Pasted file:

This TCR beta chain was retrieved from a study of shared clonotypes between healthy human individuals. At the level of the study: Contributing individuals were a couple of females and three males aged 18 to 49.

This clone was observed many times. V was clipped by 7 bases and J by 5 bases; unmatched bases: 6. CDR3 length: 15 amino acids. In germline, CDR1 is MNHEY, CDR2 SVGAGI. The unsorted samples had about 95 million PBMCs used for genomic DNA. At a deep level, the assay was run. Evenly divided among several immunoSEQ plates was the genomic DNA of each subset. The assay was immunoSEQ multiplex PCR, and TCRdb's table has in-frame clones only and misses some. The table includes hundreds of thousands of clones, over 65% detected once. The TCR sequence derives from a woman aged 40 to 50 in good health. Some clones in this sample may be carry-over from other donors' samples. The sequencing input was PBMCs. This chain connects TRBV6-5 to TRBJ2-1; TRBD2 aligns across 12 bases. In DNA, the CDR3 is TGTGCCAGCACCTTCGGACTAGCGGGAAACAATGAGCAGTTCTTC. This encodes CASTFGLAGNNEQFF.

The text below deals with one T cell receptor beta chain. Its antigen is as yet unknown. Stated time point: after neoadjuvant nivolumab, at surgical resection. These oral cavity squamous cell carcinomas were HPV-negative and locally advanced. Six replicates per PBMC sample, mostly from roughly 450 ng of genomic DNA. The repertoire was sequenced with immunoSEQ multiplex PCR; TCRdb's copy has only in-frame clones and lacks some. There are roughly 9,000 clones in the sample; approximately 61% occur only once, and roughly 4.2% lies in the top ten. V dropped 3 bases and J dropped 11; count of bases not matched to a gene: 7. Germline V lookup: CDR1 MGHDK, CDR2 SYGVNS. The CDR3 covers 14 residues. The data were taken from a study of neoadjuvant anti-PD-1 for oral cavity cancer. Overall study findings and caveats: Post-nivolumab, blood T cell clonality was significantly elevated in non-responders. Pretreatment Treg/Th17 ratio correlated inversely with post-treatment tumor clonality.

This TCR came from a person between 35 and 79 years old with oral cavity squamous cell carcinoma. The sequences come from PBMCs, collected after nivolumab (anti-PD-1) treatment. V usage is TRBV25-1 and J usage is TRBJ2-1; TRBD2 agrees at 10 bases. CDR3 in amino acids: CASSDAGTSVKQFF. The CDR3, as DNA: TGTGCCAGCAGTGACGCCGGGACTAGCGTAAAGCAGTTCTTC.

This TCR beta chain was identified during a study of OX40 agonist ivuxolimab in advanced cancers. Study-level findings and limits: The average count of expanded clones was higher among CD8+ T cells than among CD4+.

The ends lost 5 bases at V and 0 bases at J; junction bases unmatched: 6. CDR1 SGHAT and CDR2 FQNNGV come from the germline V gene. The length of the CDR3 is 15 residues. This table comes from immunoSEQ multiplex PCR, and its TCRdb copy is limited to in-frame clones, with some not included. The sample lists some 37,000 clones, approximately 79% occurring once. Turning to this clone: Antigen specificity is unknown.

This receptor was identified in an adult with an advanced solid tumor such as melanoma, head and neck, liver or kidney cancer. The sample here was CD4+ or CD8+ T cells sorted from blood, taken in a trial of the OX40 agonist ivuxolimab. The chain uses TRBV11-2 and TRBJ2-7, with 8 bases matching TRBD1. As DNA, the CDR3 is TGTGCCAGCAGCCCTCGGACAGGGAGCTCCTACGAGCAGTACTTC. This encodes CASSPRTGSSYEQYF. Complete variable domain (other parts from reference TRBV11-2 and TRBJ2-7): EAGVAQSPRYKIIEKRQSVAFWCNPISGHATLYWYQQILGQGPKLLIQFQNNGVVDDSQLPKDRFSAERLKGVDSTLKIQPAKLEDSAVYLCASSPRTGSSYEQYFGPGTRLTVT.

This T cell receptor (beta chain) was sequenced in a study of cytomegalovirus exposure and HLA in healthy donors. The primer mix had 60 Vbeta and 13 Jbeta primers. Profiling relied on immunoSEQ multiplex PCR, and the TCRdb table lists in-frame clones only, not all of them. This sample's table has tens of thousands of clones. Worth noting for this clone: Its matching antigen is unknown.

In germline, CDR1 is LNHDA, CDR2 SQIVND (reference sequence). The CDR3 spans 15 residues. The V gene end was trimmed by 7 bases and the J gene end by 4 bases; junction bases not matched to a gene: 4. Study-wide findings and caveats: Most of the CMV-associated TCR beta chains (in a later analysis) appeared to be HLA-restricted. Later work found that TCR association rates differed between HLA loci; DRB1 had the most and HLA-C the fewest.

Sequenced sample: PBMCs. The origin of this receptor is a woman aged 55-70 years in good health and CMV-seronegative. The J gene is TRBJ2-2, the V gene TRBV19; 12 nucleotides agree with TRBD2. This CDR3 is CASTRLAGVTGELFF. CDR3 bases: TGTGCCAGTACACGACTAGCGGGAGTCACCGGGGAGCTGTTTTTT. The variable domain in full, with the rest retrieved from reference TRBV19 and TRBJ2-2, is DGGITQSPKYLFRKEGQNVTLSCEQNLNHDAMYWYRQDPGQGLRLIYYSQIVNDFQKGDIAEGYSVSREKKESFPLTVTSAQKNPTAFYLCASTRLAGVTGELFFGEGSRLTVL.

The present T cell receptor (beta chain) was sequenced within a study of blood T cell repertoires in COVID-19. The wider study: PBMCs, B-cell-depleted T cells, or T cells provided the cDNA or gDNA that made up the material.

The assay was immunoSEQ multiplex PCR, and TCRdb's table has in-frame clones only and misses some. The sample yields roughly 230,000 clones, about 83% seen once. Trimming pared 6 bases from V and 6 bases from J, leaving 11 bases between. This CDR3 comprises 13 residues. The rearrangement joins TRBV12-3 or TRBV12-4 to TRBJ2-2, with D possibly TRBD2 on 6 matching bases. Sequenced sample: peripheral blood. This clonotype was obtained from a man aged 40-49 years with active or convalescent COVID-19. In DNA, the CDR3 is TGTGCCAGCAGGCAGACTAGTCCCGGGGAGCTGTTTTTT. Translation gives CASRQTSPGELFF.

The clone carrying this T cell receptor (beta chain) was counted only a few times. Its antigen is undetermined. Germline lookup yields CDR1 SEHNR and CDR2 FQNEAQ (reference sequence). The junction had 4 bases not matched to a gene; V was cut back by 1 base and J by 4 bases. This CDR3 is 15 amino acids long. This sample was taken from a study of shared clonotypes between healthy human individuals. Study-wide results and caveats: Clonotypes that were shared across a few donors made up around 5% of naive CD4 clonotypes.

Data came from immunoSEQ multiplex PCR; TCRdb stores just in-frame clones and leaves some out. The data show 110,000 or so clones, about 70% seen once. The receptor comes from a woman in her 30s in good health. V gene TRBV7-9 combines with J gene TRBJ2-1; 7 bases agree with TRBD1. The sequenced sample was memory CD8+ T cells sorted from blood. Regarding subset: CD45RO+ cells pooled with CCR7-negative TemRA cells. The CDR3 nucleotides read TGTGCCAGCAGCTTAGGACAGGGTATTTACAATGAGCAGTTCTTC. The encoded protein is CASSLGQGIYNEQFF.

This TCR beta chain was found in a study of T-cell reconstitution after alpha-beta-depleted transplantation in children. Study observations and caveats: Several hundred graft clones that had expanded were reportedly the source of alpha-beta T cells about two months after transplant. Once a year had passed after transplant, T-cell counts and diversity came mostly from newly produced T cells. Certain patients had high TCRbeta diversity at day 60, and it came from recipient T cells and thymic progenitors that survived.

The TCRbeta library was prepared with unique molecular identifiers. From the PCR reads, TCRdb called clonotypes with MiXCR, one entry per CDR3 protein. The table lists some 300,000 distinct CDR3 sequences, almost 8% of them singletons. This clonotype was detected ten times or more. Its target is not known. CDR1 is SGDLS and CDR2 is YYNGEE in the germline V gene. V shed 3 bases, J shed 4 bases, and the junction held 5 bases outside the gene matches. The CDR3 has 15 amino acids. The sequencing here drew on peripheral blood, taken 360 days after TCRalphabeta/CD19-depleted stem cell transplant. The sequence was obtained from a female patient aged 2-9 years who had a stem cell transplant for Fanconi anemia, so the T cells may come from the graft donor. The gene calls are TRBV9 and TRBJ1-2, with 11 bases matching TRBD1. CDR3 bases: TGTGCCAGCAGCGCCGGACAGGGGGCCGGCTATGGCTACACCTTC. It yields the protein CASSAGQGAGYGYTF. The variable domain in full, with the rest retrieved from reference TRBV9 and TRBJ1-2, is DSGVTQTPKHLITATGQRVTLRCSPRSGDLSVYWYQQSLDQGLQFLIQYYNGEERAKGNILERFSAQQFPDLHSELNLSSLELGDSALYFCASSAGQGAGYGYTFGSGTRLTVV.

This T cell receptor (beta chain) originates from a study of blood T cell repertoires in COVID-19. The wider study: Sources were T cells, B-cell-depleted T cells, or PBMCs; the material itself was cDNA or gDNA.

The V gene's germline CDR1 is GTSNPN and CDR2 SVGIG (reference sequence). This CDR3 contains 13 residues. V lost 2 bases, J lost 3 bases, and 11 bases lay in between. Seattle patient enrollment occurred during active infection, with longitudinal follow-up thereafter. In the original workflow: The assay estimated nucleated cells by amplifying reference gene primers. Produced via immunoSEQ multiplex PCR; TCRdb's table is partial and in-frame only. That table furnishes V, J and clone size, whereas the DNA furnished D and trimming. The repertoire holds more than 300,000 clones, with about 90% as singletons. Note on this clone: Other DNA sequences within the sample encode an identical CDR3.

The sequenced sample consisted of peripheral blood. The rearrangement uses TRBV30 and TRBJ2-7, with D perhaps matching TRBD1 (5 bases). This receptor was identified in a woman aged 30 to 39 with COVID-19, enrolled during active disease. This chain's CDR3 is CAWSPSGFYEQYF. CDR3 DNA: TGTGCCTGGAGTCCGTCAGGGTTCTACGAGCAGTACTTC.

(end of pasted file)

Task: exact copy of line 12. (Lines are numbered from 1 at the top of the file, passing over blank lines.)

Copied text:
The assay was immunoSEQ multiplex PCR, and TCRdb's table has in-frame clones only and misses some. The sample yields roughly 230,000 clones, about 83% seen once. Trimming pared 6 bases from V and 6 bases from J, leaving 11 bases between. This CDR3 comprises 13 residues. The rearrangement joins TRBV12-3 or TRBV12-4 to TRBJ2-2, with D possibly TRBD2 on 6 matching bases. Sequenced sample: peripheral blood. This clonotype was obtained from a man aged 40-49 years with active or convalescent COVID-19. In DNA, the CDR3 is TGTGCCAGCAGGCAGACTAGTCCCGGGGAGCTGTTTTTT. Translation gives CASRQTSPGELFF.